As we observe National Child Abuse Prevention Month, the Indian Health Service has an important role in improving the lives of Native youth.
When I reflect on my Tribe's past, and similar stories across many tribal nations, I know that my ancestors raised their children through strengths-based parenting and strong communities. Bernard Romans, a renowned Dutch cartographer who surveyed Choctaw lands in the 1770s, wrote that children "are never beaten or otherwise rudely chastised and very seldom chided."
H. B. Cushman, the son of missionaries working at Mayhew, a Choctaw Indian station in Mississippi in the mid-19th century, wrote that "one would naturally infer that youth would arrive at manhood, a set of desperadoes, indulging in every vice and committing every crime. But this was not so. No race of young people ever grew up to manhood who were of a more quiet nature and peaceful disposition than the youths of the Mississippi Choctaws." These historical accounts are a testament to traditions that carry on to this day.
IHS recently hosted training provided by the Johns Hopkins University in Albuquerque, New Mexico, where 26 community health representatives were trained in an early intervention home visiting program called Family Spirit. Family Spirit focuses on young children up to three years of age and their families. It is evidence-based, culturally tailored, and shown to improve outcomes for children with the help of front line community health representatives.
In March, IHS announced ten pilot sites in our Pediatric Integrated Care Collaborative , or PICC, to improve the capacity of primary care to serve children and families experiencing trauma and chronic stress. The project is a result of a partnership between IHS and the Johns Hopkins University Center for Mental Health Services in Pediatric Primary Care. Under the guidance of Johns Hopkins faculty, pilot sites will work toward increasing the quality of child trauma services by integrating behavioral and physical health services for families with young children.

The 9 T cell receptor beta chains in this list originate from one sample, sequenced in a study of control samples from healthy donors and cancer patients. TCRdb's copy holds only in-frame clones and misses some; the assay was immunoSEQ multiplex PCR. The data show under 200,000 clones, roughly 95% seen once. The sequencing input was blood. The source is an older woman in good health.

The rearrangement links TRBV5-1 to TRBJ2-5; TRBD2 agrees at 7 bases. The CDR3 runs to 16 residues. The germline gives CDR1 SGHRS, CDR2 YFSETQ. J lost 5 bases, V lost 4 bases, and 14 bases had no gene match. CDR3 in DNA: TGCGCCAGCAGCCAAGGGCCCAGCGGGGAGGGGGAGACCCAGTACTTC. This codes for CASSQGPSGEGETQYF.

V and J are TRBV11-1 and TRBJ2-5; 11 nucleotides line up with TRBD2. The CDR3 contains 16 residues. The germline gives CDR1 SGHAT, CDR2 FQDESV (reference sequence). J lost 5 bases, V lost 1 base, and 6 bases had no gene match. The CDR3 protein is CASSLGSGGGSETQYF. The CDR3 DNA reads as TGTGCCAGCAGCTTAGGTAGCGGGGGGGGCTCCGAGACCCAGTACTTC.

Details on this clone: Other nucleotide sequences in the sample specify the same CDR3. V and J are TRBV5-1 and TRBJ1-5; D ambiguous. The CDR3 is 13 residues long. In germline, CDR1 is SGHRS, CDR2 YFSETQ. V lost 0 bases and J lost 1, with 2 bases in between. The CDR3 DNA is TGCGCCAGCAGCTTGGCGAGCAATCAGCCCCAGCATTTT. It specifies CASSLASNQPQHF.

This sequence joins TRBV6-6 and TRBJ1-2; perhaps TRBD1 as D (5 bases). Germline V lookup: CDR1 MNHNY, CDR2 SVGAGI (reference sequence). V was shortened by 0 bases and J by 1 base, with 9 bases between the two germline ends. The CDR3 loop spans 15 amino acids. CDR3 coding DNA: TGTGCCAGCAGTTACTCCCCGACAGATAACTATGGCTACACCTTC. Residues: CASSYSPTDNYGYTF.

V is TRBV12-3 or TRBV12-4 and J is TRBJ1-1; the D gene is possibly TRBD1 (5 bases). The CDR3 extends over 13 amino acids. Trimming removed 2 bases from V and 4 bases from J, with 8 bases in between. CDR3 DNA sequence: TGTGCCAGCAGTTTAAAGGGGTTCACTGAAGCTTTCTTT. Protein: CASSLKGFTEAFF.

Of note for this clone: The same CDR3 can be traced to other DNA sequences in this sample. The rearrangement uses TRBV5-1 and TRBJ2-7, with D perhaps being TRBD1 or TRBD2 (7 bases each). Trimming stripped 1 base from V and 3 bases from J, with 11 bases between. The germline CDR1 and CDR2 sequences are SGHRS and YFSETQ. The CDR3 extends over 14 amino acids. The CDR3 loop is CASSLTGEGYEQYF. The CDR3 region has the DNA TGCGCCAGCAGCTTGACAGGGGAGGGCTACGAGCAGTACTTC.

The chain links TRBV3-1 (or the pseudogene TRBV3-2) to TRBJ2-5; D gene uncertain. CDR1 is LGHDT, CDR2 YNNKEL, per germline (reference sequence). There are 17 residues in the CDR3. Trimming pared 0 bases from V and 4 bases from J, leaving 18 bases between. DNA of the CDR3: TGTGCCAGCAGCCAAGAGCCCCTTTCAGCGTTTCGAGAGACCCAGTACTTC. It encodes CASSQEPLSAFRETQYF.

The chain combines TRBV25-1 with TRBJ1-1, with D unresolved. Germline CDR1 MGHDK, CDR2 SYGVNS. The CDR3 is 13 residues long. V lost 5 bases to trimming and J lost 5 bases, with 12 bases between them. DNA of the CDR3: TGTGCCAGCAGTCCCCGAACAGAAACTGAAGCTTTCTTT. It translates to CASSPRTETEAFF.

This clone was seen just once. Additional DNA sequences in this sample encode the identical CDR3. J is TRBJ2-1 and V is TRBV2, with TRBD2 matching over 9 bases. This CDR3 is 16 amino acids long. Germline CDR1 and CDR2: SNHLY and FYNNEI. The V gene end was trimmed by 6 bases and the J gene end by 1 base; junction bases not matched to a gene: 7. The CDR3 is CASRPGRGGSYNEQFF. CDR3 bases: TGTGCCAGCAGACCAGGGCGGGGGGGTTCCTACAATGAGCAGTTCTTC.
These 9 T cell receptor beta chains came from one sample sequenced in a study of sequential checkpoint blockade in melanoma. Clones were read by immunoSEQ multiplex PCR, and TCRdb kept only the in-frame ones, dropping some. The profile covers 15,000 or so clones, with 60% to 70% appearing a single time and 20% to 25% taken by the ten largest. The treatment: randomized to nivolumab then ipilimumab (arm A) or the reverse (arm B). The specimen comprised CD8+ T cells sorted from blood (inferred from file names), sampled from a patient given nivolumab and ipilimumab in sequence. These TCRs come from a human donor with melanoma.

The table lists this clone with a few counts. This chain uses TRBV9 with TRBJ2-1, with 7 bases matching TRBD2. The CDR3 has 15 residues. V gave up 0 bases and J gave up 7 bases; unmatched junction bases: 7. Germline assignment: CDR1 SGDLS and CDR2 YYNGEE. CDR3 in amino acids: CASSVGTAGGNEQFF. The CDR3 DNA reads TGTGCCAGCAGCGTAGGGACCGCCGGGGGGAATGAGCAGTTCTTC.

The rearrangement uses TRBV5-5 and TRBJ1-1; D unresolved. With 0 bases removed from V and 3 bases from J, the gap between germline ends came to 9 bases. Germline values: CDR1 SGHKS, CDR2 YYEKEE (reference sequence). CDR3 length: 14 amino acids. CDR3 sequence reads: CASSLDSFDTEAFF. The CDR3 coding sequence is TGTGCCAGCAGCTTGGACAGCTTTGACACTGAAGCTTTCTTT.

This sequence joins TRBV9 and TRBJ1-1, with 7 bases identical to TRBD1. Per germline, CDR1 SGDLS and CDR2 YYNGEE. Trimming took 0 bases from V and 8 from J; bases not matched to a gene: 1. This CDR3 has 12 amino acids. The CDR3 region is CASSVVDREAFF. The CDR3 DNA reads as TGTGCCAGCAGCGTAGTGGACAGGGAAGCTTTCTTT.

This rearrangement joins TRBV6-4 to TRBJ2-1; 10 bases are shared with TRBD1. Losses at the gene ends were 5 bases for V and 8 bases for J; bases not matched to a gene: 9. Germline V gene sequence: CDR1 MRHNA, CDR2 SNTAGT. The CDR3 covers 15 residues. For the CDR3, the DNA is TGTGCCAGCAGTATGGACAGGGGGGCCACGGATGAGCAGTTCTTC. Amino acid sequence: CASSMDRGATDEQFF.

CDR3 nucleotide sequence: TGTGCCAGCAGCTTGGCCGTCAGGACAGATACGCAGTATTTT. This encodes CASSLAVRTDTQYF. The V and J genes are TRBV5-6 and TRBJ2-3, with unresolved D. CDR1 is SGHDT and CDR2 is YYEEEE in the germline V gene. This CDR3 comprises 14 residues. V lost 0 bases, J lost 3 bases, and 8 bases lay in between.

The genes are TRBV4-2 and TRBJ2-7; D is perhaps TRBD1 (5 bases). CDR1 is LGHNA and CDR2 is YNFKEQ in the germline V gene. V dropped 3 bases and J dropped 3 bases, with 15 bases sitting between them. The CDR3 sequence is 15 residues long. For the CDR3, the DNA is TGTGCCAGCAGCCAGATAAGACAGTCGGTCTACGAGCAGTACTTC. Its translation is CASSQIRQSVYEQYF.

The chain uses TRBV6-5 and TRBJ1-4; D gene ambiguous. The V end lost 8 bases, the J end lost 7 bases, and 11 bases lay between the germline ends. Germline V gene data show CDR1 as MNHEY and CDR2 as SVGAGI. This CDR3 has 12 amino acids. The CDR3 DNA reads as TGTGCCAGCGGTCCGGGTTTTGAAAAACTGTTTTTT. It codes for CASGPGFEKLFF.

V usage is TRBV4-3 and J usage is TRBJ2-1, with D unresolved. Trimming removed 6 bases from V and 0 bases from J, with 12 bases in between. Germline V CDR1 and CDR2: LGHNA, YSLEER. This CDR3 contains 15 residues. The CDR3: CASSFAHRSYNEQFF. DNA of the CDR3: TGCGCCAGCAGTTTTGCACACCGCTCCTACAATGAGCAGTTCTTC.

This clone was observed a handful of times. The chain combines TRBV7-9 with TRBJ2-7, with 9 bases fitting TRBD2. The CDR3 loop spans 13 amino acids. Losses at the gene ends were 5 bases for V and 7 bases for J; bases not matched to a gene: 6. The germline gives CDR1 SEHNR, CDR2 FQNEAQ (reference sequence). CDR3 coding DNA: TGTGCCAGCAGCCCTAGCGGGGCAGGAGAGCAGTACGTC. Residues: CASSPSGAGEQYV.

In February, IHS announced a new service of the Indian Children’s Program which offers pediatric neuropsychology consultations to provide expert opinion, clarify diagnoses, and provides behavioral health treatment recommendations. The Indian Children’s Program also offers training for healthcare providers on important clinical topics, such as autism.
The IHS also provides child sexual abuse examiner and clinical skills training for health care providers through a partnership with the International Association of Forensic Nurses called the Tribal Forensic Healthcare Training Project. The training allows medical professionals to acquire and maintain the knowledge, skills, and competency to provide clinical services in response to child sexual abuse. The next web-based course on pediatric sexual assault examiner opened on April 19. It is a self-paced course and runs through June 30. For more information, please visit http://www.tribalforensichealthcare.org/ .
In honor of National Child Abuse Prevention Month, I encourage you to join us in our efforts of early intervention, screening, assessment, training, and community-based programming to build resiliency among children and youth and promoting family engagement.